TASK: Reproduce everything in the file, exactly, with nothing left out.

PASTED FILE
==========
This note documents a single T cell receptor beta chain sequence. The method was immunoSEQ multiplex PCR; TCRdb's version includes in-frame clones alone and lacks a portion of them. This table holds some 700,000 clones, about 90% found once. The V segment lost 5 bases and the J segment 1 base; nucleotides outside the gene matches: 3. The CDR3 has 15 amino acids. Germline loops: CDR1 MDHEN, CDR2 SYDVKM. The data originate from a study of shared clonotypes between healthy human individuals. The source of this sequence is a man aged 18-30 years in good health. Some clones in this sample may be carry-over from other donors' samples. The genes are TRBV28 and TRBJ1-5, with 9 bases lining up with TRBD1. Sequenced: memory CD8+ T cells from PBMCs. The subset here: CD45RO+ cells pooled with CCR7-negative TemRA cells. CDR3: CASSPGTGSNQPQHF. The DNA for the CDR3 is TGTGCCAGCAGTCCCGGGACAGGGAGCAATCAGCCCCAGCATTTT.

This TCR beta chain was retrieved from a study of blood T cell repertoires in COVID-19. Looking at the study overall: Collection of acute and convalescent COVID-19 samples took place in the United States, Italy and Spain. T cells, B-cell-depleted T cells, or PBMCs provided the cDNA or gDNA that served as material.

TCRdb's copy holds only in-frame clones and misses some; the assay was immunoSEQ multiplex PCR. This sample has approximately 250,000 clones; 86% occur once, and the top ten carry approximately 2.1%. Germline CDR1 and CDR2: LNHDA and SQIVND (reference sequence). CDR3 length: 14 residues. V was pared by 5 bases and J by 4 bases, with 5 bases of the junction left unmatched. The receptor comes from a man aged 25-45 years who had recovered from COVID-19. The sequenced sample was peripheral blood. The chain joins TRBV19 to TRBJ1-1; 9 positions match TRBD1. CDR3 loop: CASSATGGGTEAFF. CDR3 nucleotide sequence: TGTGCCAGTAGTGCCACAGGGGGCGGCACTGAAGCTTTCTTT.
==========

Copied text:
This note documents a single T cell receptor beta chain sequence. The method was immunoSEQ multiplex PCR; TCRdb's version includes in-frame clones alone and lacks a portion of them. This table holds some 700,000 clones, about 90% found once. The V segment lost 5 bases and the J segment 1 base; nucleotides outside the gene matches: 3. The CDR3 has 15 amino acids. Germline loops: CDR1 MDHEN, CDR2 SYDVKM. The data originate from a study of shared clonotypes between healthy human individuals. The source of this sequence is a man aged 18-30 years in good health. Some clones in this sample may be carry-over from other donors' samples. The genes are TRBV28 and TRBJ1-5, with 9 bases lining up with TRBD1. Sequenced: memory CD8+ T cells from PBMCs. The subset here: CD45RO+ cells pooled with CCR7-negative TemRA cells. CDR3: CASSPGTGSNQPQHF. The DNA for the CDR3 is TGTGCCAGCAGTCCCGGGACAGGGAGCAATCAGCCCCAGCATTTT.

This TCR beta chain was retrieved from a study of blood T cell repertoires in COVID-19. Looking at the study overall: Collection of acute and convalescent COVID-19 samples took place in the United States, Italy and Spain. T cells, B-cell-depleted T cells, or PBMCs provided the cDNA or gDNA that served as material.

TCRdb's copy holds only in-frame clones and misses some; the assay was immunoSEQ multiplex PCR. This sample has approximately 250,000 clones; 86% occur once, and the top ten carry approximately 2.1%. Germline CDR1 and CDR2: LNHDA and SQIVND (reference sequence). CDR3 length: 14 residues. V was pared by 5 bases and J by 4 bases, with 5 bases of the junction left unmatched. The receptor comes from a man aged 25-45 years who had recovered from COVID-19. The sequenced sample was peripheral blood. The chain joins TRBV19 to TRBJ1-1; 9 positions match TRBD1. CDR3 loop: CASSATGGGTEAFF. CDR3 nucleotide sequence: TGTGCCAGTAGTGCCACAGGGGGCGGCACTGAAGCTTTCTTT.